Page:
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Strategos: Rise of the Golden Heart (Strategos 2) Kindle Edition
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The story takes place in 1067, some 12 years after the first volume. Apion, the hero, has become Strategos of Chaldia, replacing the old Cydones who has retired. The themata and its Strategos are still holding out - barely - against the attack of the Seljuks who are getting bolder and bolder in their attacks. Apion, and all other Strategos and Dukes are called to Constantinople after the death of Constantine X to choose a new Emperor who will shore up the frontiers and defend the Empire. This will be Romanos Diogenes, the victorious general (against the Petcheneges) who becomes Romanus IV and marries Eudoxia, the widow of his predecessor. The opposition of the Doukai clan, the relatives of the previous Emperor and of his infant sons makes the new Emperor's task perilous. Having failed to prevent his coronation, the Doukai will stop at nothing to dethrone the new emperor backed by Apion.
So, you can expect plenty of plotting and drama, and plenty of battles and fighting. Some are fiction, such as the assassination attempt against Romanus. Others do not seem to have happened quite as described by the author, such as the attack, storm and looting of Caesarea in Cappadocia, but all of them are quite griping.
Another interesting choice made by the author is to turn the historical Michael Psellos, the consummate bureaucrat and courtier who served four different Emperors and comes across as the ultimate political "survivor" into some kind of super-evil cruel and sadistic arch-villain. I was a bit surprised by this. It is a quite original piece of fiction and an interesting choice to make. While the importance of Psellos seems exaggerated in the novel, at least from what we know from the historical character, his role as adviser and client of the Doukai (he would later become the preceptor of the Doukai heir) makes this just about plausible. What is less plausible, however, is the portray that Gordon Doherty draws of John Doukas (the future Caesar) who is made into some kind of unscrupulous, over-ambitious, arrogant fool that Psellos manipulates. Rather than Psellos, John seems to have been the epitome of the consummate and power-hungry Byzantine noble seeking to promote the interests of his clan (and therefore his own) by fair means or foul. In other words, he was certainly no fool. IN fact, some fourteen years later, it is his quick reactions in sizing the taxes due to Constantinople and putting them at the disposal of the Komneni brothers (Isaac and Alexius, to whom John was related by then since Alexis had married Irene Doukai) which would allow Alexius to pay the troops with which he would size the throne.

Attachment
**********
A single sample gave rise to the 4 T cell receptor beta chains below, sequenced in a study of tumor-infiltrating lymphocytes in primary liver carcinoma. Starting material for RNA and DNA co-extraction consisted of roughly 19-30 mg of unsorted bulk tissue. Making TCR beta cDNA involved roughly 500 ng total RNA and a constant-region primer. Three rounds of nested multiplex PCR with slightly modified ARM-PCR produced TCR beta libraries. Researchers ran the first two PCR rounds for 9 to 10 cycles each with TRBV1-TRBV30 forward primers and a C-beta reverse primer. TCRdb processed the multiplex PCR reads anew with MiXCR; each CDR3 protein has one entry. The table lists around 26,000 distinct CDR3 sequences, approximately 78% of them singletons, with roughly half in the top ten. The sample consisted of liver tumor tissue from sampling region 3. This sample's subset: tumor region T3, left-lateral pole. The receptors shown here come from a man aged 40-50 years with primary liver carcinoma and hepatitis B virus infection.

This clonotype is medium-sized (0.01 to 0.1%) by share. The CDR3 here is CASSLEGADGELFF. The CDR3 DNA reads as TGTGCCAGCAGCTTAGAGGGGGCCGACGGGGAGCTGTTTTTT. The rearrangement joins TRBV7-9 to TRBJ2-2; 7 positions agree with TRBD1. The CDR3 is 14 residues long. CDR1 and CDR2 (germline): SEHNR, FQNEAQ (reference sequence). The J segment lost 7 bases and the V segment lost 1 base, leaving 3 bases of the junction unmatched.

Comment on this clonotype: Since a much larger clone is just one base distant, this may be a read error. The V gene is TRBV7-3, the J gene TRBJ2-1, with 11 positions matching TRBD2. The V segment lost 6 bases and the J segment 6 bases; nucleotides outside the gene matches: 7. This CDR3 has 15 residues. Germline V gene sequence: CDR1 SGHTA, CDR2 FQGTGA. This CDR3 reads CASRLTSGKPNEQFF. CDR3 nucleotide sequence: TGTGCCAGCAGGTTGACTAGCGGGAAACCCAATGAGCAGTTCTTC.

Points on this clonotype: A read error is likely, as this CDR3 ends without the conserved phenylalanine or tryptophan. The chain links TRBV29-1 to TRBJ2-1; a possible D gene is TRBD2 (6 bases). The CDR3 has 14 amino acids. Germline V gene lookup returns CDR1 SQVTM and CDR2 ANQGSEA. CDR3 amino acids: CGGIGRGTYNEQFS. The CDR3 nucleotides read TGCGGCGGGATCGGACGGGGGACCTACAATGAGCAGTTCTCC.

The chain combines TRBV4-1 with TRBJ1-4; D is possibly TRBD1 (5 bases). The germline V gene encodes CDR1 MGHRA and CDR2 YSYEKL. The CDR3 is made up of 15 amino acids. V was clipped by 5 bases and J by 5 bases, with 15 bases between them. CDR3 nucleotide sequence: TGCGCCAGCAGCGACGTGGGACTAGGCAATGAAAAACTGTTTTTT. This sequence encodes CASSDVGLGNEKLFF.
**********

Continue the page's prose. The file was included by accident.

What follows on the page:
Then there are a few gripes with the historical context. Contrary to what the author states in the book and shows on the maps, Melitene was not the last imperial city to the east, far from it. The Empire also included the whole of Cilicia (including Tarsus and Adana) and Antioch and Edessa. Antioch, capital of one of the most important frontier Duchies, would only fall to the Turks in 1085 and Edessa two years later. So I am afraid to say that the maps are wrong, regardless of whether the borders of the various themes are correct or not (and some of them definitely look strange).